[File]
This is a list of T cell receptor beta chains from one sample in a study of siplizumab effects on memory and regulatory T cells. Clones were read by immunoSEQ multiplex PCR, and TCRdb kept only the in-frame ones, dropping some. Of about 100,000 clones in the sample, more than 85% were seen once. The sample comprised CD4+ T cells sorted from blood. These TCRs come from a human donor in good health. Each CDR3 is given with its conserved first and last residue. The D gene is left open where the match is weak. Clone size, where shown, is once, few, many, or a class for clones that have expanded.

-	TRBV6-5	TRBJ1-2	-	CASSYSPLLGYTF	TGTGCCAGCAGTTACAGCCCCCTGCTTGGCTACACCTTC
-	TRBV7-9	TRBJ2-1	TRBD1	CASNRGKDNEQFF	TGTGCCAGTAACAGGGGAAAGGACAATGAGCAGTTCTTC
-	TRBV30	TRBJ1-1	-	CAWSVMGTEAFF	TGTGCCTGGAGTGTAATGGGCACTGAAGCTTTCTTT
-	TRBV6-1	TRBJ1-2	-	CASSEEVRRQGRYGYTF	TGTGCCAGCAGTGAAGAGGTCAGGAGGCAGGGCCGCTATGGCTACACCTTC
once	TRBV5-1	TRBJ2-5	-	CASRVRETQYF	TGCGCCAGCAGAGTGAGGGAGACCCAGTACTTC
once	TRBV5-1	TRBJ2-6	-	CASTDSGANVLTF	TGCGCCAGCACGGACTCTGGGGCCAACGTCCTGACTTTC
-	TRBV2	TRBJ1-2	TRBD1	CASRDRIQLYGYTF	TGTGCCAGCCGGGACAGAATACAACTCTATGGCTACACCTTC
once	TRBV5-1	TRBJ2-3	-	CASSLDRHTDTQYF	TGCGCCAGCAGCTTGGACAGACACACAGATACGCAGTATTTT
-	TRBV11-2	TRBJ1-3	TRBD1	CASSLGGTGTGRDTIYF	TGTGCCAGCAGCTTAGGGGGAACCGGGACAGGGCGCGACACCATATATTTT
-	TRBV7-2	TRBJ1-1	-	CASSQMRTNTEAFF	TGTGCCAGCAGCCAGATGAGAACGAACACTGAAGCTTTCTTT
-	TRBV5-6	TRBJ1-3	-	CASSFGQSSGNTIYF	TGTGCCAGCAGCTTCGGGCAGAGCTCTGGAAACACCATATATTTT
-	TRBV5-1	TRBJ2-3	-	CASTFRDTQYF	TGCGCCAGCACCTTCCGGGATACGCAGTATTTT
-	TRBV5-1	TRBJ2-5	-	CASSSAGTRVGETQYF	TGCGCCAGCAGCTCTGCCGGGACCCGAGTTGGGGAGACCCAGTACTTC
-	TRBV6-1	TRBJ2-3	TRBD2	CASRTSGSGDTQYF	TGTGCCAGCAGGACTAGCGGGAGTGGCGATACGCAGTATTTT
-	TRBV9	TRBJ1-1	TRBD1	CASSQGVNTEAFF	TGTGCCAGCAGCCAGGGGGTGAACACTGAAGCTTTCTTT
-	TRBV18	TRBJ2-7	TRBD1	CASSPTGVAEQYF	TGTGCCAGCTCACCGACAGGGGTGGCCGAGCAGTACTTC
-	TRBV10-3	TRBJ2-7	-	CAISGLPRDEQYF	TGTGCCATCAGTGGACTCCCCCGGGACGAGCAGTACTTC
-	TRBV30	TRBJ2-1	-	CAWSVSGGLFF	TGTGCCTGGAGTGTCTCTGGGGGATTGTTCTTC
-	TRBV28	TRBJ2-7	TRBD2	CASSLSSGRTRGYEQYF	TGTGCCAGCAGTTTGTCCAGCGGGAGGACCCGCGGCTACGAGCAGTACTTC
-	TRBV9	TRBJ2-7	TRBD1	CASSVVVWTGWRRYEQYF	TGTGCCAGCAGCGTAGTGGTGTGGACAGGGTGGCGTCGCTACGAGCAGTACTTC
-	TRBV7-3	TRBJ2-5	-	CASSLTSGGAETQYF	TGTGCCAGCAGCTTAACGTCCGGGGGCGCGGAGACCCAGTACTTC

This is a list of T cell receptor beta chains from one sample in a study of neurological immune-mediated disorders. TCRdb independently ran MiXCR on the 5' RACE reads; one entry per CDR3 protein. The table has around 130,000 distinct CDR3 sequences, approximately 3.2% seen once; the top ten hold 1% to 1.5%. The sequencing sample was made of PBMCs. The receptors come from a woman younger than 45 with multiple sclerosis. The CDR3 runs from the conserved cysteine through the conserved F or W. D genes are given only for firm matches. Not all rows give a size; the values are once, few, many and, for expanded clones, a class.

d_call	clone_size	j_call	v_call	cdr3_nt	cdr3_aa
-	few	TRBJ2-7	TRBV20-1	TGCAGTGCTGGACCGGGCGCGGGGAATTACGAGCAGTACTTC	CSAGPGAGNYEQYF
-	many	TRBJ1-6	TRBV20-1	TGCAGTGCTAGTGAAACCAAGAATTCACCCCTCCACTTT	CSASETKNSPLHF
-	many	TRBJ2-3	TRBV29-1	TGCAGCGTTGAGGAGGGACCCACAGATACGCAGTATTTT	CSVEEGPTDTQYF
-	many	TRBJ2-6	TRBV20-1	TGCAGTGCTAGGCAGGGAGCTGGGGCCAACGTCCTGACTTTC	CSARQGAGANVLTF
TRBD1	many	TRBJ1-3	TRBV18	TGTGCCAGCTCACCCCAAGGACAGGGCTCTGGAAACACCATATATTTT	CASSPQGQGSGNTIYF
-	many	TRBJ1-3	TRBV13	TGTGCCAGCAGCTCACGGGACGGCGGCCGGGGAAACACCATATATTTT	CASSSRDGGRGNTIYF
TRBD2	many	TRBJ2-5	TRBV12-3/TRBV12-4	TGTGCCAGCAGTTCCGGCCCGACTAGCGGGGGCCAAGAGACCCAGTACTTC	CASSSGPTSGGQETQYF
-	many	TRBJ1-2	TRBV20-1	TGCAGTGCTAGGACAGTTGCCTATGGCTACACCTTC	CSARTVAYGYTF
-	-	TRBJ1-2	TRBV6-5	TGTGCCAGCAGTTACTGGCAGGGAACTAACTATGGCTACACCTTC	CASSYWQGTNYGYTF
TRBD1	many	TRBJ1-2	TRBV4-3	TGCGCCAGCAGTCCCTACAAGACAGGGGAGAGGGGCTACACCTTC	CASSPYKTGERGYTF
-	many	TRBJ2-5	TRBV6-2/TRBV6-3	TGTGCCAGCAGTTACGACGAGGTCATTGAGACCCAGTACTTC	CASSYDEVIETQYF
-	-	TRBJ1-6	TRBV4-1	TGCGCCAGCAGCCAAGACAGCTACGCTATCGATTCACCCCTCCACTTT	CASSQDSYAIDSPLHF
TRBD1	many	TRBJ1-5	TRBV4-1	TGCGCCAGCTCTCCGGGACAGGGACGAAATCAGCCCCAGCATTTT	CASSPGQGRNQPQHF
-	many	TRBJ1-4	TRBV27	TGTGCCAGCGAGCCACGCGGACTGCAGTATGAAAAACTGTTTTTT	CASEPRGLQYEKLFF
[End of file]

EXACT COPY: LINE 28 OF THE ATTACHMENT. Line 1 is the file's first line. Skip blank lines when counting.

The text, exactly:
-	many	TRBJ2-6	TRBV20-1	TGCAGTGCTAGGCAGGGAGCTGGGGCCAACGTCCTGACTTTC	CSARQGAGANVLTF